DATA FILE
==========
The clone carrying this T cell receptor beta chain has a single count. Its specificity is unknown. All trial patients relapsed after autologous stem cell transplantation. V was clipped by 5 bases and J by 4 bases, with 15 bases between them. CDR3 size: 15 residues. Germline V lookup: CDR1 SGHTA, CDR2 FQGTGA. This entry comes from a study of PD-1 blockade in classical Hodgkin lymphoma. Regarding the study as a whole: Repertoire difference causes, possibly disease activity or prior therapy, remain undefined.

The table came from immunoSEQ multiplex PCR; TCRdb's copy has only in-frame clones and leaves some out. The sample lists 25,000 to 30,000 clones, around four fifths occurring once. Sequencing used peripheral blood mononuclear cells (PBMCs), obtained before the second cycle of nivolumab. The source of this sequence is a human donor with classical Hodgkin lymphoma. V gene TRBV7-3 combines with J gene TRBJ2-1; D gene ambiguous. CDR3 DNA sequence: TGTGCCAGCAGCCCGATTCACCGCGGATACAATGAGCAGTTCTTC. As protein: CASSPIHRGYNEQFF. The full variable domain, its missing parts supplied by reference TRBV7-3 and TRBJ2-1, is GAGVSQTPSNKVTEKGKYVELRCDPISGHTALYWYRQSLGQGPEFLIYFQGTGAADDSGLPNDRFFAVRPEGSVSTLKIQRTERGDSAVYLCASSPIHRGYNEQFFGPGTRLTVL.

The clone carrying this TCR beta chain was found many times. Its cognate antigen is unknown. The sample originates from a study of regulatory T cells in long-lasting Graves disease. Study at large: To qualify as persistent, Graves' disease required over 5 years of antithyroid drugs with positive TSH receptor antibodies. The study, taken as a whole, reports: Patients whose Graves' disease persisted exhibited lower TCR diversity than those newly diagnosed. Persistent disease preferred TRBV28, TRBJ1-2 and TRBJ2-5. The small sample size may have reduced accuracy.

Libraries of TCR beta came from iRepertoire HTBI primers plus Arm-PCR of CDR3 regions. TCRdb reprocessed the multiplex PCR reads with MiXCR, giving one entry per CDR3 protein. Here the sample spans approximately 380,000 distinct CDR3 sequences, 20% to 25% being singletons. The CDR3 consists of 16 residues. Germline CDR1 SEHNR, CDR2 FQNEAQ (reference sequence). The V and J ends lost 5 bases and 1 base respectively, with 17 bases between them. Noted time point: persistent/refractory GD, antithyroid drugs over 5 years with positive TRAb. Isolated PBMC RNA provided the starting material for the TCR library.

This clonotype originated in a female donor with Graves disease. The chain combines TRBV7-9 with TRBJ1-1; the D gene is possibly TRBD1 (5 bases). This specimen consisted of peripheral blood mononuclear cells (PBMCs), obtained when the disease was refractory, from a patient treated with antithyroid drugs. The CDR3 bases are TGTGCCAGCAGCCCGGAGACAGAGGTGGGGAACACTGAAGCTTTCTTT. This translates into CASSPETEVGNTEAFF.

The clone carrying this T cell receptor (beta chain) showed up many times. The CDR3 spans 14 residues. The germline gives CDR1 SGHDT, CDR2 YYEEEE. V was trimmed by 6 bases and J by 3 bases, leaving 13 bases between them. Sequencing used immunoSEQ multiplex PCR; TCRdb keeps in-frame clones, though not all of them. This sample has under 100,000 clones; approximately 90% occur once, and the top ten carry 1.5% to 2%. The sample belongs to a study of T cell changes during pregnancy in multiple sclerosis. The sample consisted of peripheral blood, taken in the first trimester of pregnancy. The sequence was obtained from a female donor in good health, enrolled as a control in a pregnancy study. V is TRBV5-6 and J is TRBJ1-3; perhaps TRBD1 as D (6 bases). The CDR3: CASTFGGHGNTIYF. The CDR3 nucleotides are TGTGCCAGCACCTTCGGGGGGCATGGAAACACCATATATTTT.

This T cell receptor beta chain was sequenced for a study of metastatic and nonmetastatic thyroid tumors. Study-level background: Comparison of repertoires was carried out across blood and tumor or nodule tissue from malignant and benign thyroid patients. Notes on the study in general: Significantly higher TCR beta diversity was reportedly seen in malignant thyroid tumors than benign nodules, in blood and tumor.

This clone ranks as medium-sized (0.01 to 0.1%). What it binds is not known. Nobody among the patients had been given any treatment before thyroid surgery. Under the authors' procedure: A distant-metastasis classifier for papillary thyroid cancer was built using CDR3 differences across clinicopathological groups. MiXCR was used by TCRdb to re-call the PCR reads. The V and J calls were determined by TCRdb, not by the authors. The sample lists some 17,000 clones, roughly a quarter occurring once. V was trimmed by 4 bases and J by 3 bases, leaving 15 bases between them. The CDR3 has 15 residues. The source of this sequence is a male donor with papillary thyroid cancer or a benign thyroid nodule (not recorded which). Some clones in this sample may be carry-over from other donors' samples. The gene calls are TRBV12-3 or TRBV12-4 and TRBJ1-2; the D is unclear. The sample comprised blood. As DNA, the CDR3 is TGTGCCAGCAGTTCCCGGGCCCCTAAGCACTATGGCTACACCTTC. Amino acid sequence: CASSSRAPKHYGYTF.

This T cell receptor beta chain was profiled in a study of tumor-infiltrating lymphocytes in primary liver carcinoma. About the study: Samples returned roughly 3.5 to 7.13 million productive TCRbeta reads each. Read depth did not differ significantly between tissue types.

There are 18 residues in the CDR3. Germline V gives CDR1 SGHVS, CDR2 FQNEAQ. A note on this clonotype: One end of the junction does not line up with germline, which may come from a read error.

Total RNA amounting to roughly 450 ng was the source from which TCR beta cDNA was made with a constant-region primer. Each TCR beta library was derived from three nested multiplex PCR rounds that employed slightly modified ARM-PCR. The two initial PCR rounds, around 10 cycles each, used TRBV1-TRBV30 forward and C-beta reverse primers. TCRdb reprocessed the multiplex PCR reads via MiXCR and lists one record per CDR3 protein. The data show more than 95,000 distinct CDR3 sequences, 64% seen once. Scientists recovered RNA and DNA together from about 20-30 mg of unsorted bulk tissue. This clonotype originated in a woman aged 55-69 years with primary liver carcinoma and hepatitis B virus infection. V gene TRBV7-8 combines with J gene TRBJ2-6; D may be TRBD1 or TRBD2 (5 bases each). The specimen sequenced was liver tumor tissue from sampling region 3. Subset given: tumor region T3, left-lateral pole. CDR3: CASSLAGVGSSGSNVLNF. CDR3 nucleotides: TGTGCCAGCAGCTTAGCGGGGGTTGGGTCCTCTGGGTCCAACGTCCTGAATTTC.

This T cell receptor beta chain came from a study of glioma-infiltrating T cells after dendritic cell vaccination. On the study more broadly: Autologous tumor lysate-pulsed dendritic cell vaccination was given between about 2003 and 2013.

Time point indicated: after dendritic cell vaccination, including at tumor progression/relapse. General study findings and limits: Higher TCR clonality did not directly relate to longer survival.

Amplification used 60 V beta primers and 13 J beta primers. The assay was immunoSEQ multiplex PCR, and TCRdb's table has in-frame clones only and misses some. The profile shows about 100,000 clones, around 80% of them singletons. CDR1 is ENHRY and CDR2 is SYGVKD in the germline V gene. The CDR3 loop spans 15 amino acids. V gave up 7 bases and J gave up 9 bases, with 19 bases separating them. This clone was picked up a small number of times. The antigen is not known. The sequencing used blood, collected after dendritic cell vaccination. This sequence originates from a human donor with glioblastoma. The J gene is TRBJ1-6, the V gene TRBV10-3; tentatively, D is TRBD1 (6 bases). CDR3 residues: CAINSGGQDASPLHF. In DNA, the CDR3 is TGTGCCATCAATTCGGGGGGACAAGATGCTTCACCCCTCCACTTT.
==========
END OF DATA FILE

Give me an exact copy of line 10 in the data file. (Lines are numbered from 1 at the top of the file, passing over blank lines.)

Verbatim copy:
There are 18 residues in the CDR3. Germline V gives CDR1 SGHVS, CDR2 FQNEAQ. A note on this clonotype: One end of the junction does not line up with germline, which may come from a read error.